which turns out to be a good example, considering I just grabbed the first one I found*, because it starts right in with

html {
font-size: 14px;
}

body {
background-color: #fff;
color: #036;
padding: 0 1em 0 0;
margin: 0;
font-family: Arial, Helvetica, sans-serif;
font-weight: normal;
}

But, again, ask yourself whether it's necessary to declare a font size at all. Does your page layout require a particular size? Are your wishes more important than the user's preferences? (Answer, if you are a normal web designer: Yes, of course.)

I once came across a terrifically useful www page that tells you how common a given font is in each platform, and what kinds of fallbacks to use. There will always be a generic family at the end, normally "serif" or "sans-serif", possibly "monospace". (There are also "cursive" and "fantasy" but those are rare and should never be used except in short decorative passages.) If you have visited the CSS info area, you have probably met font-family [w3.org] since it lives right next door to "font-size".

:: detour to wrangle with bookmarks ::

[codestyle.org...]

(Moderators, if you know of a better site that does the same thing, feel free to substitute.)


* OK, second. I looked at this page first but couldn't figure out where they hide the CSS. Possibly it eloped with the "charset" declaration ;)

gouri




msg:4480160
 4:06 pm on Jul 30, 2012 (gmt 0)

@lucy24,

Thanks for the information on how to determine the url. That is really helpful. Also, thank you for the links. I am going to go through them.

But, again, ask yourself whether it's necessary to declare a font size at all. Does your page layout require a particular size?


Do you mean that do I have to declare a certain px or pt for font-size? Would I be able to declare a percentage for font-size instead? The reason I ask is if I don't declare a font-size, what will the font-size be? How will it be determined?

Are your wishes more important than the user's preferences?


I would like to create a good user experience :) When visitors are on the site, I want them to able to read the content comfortably.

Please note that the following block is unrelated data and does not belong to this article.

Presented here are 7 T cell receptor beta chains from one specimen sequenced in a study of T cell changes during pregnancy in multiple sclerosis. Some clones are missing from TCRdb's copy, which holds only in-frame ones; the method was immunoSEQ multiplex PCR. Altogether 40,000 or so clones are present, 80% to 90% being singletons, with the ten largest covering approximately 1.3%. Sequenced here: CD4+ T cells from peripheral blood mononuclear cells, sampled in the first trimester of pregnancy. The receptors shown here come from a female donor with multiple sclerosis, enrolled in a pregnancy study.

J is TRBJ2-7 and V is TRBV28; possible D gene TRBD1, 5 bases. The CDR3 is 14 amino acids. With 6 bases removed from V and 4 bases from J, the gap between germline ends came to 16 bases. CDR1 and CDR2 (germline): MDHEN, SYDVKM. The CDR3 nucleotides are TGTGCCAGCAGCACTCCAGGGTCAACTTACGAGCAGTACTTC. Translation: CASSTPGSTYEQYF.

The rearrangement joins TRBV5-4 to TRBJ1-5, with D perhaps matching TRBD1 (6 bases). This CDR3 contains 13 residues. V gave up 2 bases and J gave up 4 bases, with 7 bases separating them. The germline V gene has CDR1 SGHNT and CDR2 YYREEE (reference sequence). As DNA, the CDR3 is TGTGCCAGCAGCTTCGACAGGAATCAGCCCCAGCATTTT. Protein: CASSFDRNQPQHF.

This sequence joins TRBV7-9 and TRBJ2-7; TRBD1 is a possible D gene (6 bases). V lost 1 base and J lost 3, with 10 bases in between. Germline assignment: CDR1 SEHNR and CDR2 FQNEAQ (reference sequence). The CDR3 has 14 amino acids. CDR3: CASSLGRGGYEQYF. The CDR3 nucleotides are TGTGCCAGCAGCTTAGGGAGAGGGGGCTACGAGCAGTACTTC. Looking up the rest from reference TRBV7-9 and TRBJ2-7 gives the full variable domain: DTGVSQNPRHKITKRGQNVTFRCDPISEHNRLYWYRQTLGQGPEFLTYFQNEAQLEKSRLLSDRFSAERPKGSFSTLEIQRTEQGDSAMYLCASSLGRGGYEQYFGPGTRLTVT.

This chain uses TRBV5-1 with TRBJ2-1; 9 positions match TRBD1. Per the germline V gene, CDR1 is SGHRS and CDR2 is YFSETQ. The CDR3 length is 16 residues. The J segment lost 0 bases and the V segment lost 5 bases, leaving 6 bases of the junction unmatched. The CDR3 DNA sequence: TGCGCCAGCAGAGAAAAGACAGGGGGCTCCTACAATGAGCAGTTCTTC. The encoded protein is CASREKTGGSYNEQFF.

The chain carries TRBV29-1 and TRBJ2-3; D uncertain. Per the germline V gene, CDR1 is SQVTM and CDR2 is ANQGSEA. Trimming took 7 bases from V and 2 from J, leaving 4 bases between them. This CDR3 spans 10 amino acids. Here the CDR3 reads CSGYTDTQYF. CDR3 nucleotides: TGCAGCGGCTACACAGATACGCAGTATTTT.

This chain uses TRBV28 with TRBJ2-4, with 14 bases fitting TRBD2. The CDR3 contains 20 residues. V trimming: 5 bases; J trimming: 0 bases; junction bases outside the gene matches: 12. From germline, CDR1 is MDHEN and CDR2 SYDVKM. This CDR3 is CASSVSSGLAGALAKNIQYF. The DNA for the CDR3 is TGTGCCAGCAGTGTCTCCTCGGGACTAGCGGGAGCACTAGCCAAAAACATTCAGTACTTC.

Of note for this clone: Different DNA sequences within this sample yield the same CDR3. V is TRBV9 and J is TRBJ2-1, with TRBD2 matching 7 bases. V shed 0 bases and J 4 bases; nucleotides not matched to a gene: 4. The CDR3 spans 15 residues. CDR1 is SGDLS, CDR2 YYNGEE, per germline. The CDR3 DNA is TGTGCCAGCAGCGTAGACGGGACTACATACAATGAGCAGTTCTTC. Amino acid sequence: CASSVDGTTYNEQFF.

lucy24




msg:4480445
 5:59 am on Jul 31, 2012 (gmt 0)

If you don't declare a size and/or name, the user's browser will use the default values. Depending on just how computer-illiterate the user is, this in turn will be

EITHER
the browser's original defaults (probably something like 12pt Times Roman for body text). This may or may not be what the user likes, but it's definitely what they are used to.

OR
the defaults set by the user through the appropriate Preferences option. Some browsers even have a "meta-preference" that says something like "always use my own styles".

My own preference in HTML is to say nothing about the body text, but set the headings the way I want them. The default in most browsers is boldface, left-justified, and the sizes tend to be completely wrong-- either way bigger or much smaller than I like :) So I've got a generic CSS that says

:: shuffling papers ::

h1, h2, h3, h4, h5, h6 {text-align: center;
font-style: normal; font-weight: normal;
padding: 0; margin: 1em 0; line-height: 1.2;}


... and then set the individual sizes and margins the way I like them.

Browsers have default values for top and bottom margins, table positioning, text alignment in table cells, and so on. If you look at the w3c css page you will see that each item has a value called "initial". That's what the browser will use if you haven't said anything to the contrary. For example, ordinary text defaults to left-aligned. (Or, ahem, right-aligned if you are in a rtl script like Hebrew.) Table cells default to left-aligned and vertically centered. This is almost never what I want, so my generic CSS includes the line
td {vertical-align: top}

The most dreaded line is "depends on user agent", meaning that the browser will do whatever it ### well feels like. This is fine for body text, where users can set a preference, but not so fine in other areas.

You can experiment simply by making a little www page that has no explicit styles at all, just using the regular html properties like tables and paragraphs and lists. What you see is your browser's defaults. Or rather browsers', plural, because of course you will look in all possible browsers.